The United Nations defines “human trafficking” as the act of “recruiting, transporting, transferring, harboring or receiving a person through a use of force, coercion or other means, for the purpose of exploiting them.” In early America, human trafficking took many forms, engaging and displacing Native, African, and European populations in every decade and in every colony and state. Drawing upon a wave of new scholarship on Indian captivity, the middle passage, the domestic slave trade, child abduction, and sex trafficking, this conference offers a timely opportunity to examine the cultures and shadow economies created by and elaborated around forced migration in North America and the Atlantic world before 1865.
“Human Trafficking in Early America” is an interdisciplinary conference cosponsored by the McNeil Center for Early American Studies, the Library Company of Philadelphia, the Department of History at the University of Maryland, College Park, and the Caspersen School of Graduate Studies, Drew University.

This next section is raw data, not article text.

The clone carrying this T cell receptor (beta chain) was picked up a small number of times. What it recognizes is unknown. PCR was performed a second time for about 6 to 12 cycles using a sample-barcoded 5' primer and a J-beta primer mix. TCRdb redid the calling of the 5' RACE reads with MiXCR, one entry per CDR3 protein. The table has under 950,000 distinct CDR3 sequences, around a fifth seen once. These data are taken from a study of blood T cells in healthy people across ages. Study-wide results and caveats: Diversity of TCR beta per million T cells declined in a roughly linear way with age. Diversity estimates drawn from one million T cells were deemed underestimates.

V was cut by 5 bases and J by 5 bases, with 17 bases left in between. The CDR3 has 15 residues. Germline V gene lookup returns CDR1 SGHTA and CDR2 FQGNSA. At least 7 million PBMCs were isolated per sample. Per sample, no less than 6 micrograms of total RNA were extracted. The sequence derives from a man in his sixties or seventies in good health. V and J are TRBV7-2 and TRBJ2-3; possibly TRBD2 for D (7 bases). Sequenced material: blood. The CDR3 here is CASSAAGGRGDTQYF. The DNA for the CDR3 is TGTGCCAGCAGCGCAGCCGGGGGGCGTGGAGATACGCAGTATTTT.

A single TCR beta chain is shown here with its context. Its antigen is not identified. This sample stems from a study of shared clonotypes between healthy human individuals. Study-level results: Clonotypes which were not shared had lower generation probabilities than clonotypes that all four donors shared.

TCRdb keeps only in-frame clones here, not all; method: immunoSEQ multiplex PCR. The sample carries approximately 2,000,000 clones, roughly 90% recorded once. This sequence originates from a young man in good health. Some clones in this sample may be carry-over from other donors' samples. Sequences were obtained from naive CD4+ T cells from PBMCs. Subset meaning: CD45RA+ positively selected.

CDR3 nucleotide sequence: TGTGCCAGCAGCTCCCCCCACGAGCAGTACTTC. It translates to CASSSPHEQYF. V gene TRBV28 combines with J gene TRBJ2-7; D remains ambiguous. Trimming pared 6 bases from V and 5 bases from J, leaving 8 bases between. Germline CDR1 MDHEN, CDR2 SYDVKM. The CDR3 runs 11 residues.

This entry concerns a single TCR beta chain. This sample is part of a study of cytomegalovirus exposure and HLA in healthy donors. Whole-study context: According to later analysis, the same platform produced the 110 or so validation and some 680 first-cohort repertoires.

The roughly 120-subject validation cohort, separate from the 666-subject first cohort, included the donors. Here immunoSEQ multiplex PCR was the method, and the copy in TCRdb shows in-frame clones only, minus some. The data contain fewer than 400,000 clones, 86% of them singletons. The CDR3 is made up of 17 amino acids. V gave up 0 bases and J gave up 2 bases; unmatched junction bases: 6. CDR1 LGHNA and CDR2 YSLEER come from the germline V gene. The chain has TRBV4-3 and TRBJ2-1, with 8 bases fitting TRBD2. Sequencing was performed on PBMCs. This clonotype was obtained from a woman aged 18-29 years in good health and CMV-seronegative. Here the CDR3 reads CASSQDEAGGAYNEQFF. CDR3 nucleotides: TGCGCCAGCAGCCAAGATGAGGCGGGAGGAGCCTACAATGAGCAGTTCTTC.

The papers for this conference will be precirculated and only briefly summarized by the presenters. Copies will be made available online to those who preregister for the conference by visiting http://www.mceas.org/trafficking/. Attendees are strongly encouraged to read the papers in advance to participate fully in these sessions.